Category | Journal of Journeys

Indian Tapas Recipe

Posted on 09 September 2017 by admin

This third article on Indian Tapas will share simply, one of our favourite localised recipe. In the meantime, here are some to try at home whilst inviting friends over:

  • Tortilla Espanola – Spanish omelette with eggs, potatoes and onions
  • Huevos Rellenos de Atun – Devilled eggs with Tuna (sometimes with prawns)
  • Potatas Bravas – Blanched or fried potatoes with aioli sauce (and why not add in a sprinkle of Cajun or peperoni on top as well)
  • Aceitunas a la Madrilena – Herbed and spice red/ green olives
  • Banderillas – pickles, onions and peppers lined up prettily on a toothpick
  • Croquetas de Jamon – croquettes with chicken instead of ham bacon bits

 

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Evolution of Tapas, from Spain to the rest of the world!

Posted on 15 August 2017 by admin

The literal meaning of Tapas is “cover” or “coaster”.

According to legend, the story unfolds in Castille, Spain, the very land of the legendary Don Quixote. In those times, men would frequent taverns and drink red wine (did you know that the earliest archaeological evidence of wine production is in China in 7000 BC?).  Since there were flies around, food served in little plates were used to cover the glass of wine – which is where it derived its name from.

An alternative historical story recounts of King Alfonso X el Sabio (the Wise). He prohibited the serving of wine without an accompaniment of food to prevent drunkenness and misconduct. In the North of Spain, tapas is known as Pinchos – meaning stick – as the food is often on a stick.

Another story tells of how King Alfonso had stopped to rest in the town of Ventorillo del Chato during a long journey, and he ordered a glass of sherry. As there was a strong wind which blew dust in the air, he was served his glass of sherry covered by a slice of ham to prevent sand from contaminating the drink. The King liked it so much that he ordered seconds, exactly like the first, covered (tapa) with jamon.

Over time, the meaning of Tapas has evolved. Today it is widely known as an appetiser or snack which is consumed with a drink.

What about in Malaysia? The vision of bringing Indian street food to the elitist restaurants of the world have introduced a new breed of dishes in London, New York, Toronto and Sydney… and now, to Kuala Lumpur by our expert culinary chefs.

That is why, The Big Rajah himself, Dato’ Dr John William, went to Asia’s top restaurant in Bangkok (one of the top restaurants globally), to capture the essence and taste of the very best in the world and serve it to his countrymen back home.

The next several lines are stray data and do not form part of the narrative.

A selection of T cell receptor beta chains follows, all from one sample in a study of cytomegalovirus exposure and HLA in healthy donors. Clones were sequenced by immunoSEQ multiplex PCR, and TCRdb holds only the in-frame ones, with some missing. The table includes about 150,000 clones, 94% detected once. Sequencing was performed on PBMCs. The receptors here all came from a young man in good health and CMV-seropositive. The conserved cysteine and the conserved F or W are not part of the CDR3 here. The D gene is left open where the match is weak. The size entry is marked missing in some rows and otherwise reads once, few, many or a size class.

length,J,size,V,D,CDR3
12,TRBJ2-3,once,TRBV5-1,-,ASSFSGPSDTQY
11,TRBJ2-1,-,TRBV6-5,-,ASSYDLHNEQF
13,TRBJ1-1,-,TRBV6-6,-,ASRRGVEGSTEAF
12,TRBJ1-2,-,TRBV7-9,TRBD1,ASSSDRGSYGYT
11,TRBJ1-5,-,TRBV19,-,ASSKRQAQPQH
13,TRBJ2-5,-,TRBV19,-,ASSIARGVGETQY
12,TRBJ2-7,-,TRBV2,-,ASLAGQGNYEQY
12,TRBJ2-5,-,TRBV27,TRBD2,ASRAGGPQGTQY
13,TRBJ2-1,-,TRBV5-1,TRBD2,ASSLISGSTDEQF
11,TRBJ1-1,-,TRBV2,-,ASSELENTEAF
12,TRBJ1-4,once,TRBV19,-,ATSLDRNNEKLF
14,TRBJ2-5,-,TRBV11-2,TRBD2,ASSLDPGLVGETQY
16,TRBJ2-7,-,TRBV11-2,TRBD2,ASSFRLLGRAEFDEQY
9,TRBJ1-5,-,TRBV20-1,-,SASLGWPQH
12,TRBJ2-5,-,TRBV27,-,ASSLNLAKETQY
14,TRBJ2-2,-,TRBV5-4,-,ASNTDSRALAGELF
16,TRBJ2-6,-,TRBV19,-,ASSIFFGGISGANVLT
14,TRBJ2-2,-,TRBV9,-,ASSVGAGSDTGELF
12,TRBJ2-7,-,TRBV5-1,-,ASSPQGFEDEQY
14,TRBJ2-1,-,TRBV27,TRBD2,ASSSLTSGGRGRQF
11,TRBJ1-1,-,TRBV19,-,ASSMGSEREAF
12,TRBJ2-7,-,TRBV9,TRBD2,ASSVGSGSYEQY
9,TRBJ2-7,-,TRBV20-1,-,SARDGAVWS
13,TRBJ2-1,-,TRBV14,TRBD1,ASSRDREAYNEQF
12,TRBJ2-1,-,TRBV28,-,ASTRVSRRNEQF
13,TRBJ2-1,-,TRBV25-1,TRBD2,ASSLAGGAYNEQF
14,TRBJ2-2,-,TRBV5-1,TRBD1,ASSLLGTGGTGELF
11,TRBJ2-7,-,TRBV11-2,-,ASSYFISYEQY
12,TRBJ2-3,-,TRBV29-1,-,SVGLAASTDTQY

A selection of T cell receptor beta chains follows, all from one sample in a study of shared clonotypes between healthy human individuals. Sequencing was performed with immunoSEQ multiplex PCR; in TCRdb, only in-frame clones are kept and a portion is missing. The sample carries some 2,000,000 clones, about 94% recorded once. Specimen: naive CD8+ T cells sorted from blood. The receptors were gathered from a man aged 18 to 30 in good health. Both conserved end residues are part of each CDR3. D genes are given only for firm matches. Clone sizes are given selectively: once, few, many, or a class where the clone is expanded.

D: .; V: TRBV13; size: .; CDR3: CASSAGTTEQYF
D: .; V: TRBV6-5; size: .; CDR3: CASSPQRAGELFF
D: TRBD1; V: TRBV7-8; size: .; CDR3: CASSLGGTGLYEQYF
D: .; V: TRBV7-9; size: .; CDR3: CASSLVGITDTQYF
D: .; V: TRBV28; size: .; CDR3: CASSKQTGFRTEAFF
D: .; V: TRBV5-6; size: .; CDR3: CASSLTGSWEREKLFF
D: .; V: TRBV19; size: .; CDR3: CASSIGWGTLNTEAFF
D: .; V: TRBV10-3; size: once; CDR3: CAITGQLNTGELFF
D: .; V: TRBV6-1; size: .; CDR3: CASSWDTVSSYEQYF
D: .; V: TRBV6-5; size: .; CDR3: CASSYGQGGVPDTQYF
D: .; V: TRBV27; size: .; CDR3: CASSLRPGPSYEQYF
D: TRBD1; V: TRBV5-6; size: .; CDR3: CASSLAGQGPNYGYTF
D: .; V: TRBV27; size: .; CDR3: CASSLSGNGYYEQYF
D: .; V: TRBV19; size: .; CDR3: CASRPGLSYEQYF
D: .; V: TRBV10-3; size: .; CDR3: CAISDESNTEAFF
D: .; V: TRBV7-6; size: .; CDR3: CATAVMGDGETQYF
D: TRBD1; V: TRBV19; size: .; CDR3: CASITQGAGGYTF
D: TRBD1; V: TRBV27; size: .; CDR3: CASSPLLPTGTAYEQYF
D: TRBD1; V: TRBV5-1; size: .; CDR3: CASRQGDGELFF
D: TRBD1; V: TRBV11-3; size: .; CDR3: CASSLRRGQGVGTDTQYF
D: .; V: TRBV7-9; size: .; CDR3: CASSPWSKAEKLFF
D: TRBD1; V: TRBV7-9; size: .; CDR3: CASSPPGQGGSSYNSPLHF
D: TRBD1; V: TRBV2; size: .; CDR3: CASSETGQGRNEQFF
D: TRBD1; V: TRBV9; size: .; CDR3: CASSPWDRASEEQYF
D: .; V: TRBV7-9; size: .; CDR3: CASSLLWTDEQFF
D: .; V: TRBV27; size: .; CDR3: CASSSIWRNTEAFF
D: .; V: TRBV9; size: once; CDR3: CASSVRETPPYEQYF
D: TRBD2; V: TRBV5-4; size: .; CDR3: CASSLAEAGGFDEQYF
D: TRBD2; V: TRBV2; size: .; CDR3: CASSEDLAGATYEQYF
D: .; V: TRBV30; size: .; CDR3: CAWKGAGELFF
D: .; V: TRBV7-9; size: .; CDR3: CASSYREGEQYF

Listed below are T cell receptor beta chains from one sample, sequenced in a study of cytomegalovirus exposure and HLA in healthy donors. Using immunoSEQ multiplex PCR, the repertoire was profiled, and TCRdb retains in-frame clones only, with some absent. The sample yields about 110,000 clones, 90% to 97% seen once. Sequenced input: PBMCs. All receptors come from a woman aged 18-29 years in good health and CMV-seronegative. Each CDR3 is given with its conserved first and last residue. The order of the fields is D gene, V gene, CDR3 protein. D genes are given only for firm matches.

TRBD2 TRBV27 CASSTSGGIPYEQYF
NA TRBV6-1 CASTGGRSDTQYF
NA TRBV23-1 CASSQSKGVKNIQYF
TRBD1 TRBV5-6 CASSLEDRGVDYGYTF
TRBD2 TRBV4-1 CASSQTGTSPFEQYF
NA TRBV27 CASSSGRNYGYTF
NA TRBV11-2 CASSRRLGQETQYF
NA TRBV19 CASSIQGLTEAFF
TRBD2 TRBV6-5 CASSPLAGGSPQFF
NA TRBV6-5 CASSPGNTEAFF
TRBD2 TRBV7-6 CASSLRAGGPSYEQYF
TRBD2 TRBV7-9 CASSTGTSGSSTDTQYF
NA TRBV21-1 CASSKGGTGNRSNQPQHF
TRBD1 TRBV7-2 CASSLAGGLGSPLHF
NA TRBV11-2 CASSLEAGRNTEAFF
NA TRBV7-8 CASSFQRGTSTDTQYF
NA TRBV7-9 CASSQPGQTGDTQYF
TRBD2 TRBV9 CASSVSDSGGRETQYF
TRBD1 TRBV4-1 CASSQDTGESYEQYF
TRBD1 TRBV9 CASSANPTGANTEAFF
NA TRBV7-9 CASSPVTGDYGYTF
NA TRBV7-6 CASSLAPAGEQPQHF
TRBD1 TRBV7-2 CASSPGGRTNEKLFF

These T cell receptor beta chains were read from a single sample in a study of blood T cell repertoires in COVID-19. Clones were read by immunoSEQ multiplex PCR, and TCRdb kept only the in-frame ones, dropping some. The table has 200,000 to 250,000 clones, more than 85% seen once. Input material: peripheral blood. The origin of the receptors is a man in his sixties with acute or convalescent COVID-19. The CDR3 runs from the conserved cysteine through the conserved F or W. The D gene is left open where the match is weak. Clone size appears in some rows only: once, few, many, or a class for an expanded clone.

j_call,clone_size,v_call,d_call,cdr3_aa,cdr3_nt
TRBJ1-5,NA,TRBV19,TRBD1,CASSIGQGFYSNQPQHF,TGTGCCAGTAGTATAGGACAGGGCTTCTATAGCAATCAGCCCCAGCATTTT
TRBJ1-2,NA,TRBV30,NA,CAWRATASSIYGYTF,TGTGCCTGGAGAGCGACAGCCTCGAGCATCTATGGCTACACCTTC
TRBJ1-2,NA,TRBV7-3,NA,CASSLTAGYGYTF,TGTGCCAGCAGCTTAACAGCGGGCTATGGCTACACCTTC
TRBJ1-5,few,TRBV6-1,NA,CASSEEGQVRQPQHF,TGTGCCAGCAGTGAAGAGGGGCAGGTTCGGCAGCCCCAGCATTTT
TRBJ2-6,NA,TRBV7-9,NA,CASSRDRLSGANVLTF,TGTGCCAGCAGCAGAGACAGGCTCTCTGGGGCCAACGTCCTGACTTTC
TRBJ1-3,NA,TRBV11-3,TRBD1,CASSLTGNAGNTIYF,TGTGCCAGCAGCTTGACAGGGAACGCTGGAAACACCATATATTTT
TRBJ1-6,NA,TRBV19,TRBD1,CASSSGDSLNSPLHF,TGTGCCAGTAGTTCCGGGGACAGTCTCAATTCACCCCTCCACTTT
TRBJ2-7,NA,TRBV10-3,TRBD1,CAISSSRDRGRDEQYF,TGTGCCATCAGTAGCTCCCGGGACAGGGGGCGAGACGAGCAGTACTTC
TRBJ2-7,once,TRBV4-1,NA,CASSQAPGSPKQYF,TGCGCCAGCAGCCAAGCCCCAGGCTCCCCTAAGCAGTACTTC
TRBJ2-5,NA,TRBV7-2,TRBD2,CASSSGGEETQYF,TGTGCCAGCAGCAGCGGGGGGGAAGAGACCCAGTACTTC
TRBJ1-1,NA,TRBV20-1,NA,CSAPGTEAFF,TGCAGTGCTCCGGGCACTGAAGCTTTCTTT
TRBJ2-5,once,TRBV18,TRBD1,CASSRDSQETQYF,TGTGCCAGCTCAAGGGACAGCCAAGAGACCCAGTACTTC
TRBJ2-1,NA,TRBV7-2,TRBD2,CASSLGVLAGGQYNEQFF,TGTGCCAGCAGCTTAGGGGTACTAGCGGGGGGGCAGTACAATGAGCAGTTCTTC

In our next innovative series of food design, we will introduce our Indian Tapas Menu… all halal to the tickle the tastebuds of us Malaysians.

 

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Malaysian Tapas

Posted on 24 July 2017 by admin

Tapas – the delight of Malaysians. We are a nation spoiled with a wide array of selection when it comes to food. There are very few countries in the world that attest to such a buffet spread in our hotels and restaurants. Hence, we are quickly bored with a single type of food and we crave for variety. That makes buffets in Malaysia particular popular.

And here is where Tapas steps in.

With its origin in Spain, Tapas is an appetiser of snack taken with an evening drink. Traditional Spanish eateries offer tapas free of charge when a patron buys a drink and this fast-fading custom is still practiced in the North of Spain. Of course, this is music to our Malaysian ears – a variety of delicious Mediterranean food for FREE!

Today, “tapas” has taken the world by storm. One can go into a tapas bar in almost any developed country in the world. And tapas itself is ever evolving, from a Mediterranean apetiser to little servings of traditional food. In Malaysia, this exciting evolution will be seen to celebrate Indian, Chinese and Malay fusion food, all served in bite-size. Japanese sushi bars testify to this concept of bite-size food that offer plenty of variety.

Viva Tapas!

Keep an eye out for TBR’s upcoming selection of Indian Tapas designed by our expert culinary team. And look out for our next article on the Evolution of Tapas.

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The Complexity of Assam Laksa

Posted on 09 July 2013 by admin

It is no surprise that the assam laksa has been ranked 7th among the world’s 50 most delicious food according to CNN travel. Assam laksa is one of my absolute favourite authentic Malaysian dish. This delectable dish is known to originate from Penang island. You don’t find the assam laksa commonly made at home because it is such a complicated dish. I am definitely among the fortunate few to have a grandmother and father master the dish. Each time there’s assam laksa at home, I have no less than two servings per meal. It is so addictive!